If it was 2010, the Sunday Conversation would not focus on Lebron James but on the entire city of Cleveland, ignored and disrespected and looking to lash out at those who pushed their boundaries and stole their native son. These are also the constituents of Donald Trump. Because it is 2016, Kevin Durant and Oklahoma City were not primary stories because both do not elicit emotional attachment. Kevin Durant turned tail on being a primary focal point and went to a more comfortable position. The Oklahoma City team turned tail on Seattle, even after sellouts year after year. Each party has moved on and each story will remain dormant until the NBA season starts in earnest. Kevin Durant isn’t even getting the most attention on his own team (Draymond Green everybody!).

After the Dwayne Wade Sunday Conversation, there will likely be a future Chris Bosh Sunday Conversation because his story will end in a narrative of lack of respect, which will again play well to the ESPN passion play for Trump supporters. In both cases, the Miami Heat will play the villain (which, in many ways, is deserved). It is the hated establishment, the conglomerate that did not make good to its employees and, in the end, deserves an unenviable fate.

It is familiar territory: It is how the Lebron James story was positioned back to Cleveland and it is being replayed this evening. But it is not because ESPN disrespects Miami (though many would disagree). It is just because the SportsLeader knows who to play to, on the television side, just like the Donald would do.

The Wade discount to the Bulls

When the ugliest sports vernacular like “discounts” and “it’s a business” have been uttered in South Florida, it’s a Dwayne Wade and Miami Heat tussle. It isn’t the Miami Dolphins because they pay full price and it isn’t the Miami Marlins because they don’t pay anything. It could only mean Dwayne Wade and the Heat. The last two years have included cryptic messaging and passive aggressive behavior from professionals acting like children. This is framed as “business” but there was more maturity found in a daycare center. The good news is the spatting is finally over and, like most wars, nobody really won.

The discount was at the heart of all the dissension. How much was given up by Wade the year before and how much would be earned in the future? Is a discount an admission of diminishing talent and worth? Or is the discount for the betterment of the team and had the discount been enough in past years to lead to this moment of truth?  It’s all negligible and that includes the interpretation of the fans.

Miami Heat nation gave a discount for the Dwayne Wade experience. Heat Nation enjoyed three championships, incredible basketball, and the relationships that Dwayne Wade fostered to make American Airlines arena a star studded event night after night. The trade off was a win for the fans and the ownership, but it wasn’t perfect. Who knows that more than Dwayne Wade?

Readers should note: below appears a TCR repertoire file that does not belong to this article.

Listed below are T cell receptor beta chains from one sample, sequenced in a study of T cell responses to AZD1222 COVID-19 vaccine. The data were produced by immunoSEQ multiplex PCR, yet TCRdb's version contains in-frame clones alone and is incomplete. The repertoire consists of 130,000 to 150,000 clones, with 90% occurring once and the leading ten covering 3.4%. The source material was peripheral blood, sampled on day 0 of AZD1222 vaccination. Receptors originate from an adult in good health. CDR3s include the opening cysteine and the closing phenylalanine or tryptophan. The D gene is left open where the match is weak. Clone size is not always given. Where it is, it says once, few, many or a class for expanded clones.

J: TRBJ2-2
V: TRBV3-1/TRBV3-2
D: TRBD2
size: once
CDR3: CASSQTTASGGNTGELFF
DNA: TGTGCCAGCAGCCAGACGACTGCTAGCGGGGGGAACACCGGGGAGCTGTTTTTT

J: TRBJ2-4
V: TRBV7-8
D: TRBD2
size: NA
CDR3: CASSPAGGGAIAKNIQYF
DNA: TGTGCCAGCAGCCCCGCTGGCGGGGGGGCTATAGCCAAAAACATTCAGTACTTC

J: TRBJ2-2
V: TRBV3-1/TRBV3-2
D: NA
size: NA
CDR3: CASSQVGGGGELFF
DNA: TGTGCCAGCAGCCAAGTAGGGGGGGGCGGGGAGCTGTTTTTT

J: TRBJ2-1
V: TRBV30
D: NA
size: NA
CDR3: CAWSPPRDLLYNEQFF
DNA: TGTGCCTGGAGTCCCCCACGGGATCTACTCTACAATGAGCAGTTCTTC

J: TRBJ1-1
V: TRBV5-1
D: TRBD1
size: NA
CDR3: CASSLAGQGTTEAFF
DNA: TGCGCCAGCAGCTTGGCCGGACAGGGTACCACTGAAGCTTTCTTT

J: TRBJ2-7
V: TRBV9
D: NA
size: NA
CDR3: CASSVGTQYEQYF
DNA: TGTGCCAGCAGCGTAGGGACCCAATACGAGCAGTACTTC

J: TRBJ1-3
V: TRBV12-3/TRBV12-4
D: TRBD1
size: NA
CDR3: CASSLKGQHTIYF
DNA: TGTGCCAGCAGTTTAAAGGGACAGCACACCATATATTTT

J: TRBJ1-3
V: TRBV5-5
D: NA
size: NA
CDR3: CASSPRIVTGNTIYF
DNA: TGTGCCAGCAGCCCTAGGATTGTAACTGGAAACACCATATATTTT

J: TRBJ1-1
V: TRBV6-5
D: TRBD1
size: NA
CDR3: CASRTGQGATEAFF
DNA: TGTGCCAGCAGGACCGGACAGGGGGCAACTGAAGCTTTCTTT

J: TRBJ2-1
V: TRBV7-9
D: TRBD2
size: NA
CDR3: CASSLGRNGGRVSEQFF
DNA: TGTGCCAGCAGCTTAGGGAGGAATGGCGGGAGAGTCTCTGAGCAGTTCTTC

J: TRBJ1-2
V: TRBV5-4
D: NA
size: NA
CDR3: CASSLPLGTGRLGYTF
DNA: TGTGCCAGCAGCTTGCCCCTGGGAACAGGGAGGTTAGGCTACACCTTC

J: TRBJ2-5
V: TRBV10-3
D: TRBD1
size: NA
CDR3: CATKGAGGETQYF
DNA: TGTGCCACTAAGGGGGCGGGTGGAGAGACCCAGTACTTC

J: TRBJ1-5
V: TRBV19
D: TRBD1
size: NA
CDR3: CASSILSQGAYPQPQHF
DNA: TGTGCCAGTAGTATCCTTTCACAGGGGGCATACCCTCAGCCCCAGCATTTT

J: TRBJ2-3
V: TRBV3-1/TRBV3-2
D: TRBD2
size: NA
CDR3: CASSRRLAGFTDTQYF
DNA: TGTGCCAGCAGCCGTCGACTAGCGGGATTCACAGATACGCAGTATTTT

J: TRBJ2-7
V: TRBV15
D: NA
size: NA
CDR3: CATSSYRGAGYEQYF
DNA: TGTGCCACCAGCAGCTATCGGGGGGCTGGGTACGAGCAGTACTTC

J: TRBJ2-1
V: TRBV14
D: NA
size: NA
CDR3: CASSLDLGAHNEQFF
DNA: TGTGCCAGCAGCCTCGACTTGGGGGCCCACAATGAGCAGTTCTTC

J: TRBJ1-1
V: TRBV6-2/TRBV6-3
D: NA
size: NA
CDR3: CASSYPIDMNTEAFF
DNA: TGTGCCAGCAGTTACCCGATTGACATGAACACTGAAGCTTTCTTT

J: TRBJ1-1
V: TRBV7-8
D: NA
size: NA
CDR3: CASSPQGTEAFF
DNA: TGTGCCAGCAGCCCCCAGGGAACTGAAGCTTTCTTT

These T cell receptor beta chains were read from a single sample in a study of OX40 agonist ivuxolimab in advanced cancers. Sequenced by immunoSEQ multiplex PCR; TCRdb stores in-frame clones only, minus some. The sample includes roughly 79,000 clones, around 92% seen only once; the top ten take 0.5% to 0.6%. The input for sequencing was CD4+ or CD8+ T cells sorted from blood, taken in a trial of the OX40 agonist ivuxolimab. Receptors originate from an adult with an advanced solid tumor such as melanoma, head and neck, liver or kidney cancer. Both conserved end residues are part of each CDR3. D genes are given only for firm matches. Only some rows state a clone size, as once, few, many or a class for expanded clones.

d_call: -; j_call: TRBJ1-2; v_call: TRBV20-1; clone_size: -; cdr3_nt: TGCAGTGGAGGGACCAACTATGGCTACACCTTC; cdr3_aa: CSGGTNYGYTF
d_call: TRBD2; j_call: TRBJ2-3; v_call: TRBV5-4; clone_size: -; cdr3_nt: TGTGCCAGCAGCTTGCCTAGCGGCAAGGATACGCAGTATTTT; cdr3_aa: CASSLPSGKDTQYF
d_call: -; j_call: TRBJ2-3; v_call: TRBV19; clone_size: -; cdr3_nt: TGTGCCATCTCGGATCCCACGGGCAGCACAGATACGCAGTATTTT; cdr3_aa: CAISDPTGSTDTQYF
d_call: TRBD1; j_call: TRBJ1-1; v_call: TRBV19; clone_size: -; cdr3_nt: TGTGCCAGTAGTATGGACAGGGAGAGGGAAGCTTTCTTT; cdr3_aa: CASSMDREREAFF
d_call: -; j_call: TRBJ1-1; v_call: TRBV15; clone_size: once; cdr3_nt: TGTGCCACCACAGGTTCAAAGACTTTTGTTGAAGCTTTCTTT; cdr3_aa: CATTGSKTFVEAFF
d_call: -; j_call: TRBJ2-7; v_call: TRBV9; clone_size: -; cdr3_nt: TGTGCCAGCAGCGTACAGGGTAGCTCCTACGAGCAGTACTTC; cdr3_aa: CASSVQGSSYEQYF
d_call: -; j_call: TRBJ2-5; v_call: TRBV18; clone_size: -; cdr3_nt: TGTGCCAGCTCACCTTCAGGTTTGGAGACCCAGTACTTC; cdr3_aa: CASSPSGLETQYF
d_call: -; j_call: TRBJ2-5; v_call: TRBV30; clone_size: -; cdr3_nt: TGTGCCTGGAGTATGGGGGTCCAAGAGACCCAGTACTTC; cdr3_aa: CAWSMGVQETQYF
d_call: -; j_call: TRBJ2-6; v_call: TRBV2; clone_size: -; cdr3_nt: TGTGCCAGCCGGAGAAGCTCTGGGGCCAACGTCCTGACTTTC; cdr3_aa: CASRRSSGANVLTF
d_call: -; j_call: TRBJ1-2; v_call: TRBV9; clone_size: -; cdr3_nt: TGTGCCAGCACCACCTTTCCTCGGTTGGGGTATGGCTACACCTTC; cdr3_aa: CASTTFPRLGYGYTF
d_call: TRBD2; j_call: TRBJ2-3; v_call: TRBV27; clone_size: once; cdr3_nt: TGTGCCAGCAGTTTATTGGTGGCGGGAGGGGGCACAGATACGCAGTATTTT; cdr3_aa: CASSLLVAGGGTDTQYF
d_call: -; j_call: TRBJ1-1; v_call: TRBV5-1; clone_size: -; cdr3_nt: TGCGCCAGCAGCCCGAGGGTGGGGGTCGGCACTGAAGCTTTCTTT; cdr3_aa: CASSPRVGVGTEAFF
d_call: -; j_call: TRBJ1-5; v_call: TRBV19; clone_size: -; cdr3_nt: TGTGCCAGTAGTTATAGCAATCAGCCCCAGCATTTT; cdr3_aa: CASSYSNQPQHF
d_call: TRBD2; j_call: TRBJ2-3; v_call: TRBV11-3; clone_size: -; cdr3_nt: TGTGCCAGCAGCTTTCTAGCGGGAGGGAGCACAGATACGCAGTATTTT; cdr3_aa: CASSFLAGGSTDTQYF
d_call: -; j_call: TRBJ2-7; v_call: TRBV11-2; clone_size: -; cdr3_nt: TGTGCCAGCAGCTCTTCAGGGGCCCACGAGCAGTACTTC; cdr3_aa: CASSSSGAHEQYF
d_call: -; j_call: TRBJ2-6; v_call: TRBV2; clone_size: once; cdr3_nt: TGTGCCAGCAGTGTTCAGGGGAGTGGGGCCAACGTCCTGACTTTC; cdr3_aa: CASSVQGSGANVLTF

Where Miami affectionately called Wade’s “old man game” is where some in Chicago have considered their new acquisition as straight outta AARP. Father prime’s age isn’t the only thing that will be brought into question about the sure fire first ballot Hall of Famer:

  • That help brand of defense Wade habitually plays. It has happened more as he has gotten older, to the tune of Miami giving up 4 fewer points per game while #3 was on the bench last year. He may be a Bull but he really acts like a matador on the defensive end.
  • Making one out of two free throws. He makes the “and 1s” without fail but his 76.9 career percentage is what it is. From a mid-range shooting Hall of Fame two guard, that percentage is average at best.
  • His Hall of Fame mindset. Wade will turn 35 in January 2017 but, as he mentioned this year, he may still feel 28 and be just as ball dominant as ever. Is Jimmy Butler going to be the #2? That won’t go well.
  • How’s that unproven head coach and Wade relationship going to work out? Erik Spoelstra had a special long term relationship with this dynamic player which allowed more autonomy then most.
  • Like the head coach relationship, Dwayne Wade has had long standing, professional relationships that have helped his media obligations and nurtured his star profile. Judging the early returns, it may be a little rougher in Chicago.

These were all discounts that Miami Heat nation gave throughout the years and would give more of had Dwayne Wade remained in South Florida. The question now is: how much of a discount will Chicago give compared to South Florida? Was the minimal, at best, increase in earnings worth the scrutiny that will likely come? Did Dwayne Wade discount the loyalty that was earned through 13 years of sacrifice? These are the questions awarded to a fresh start with the bittersweet ending.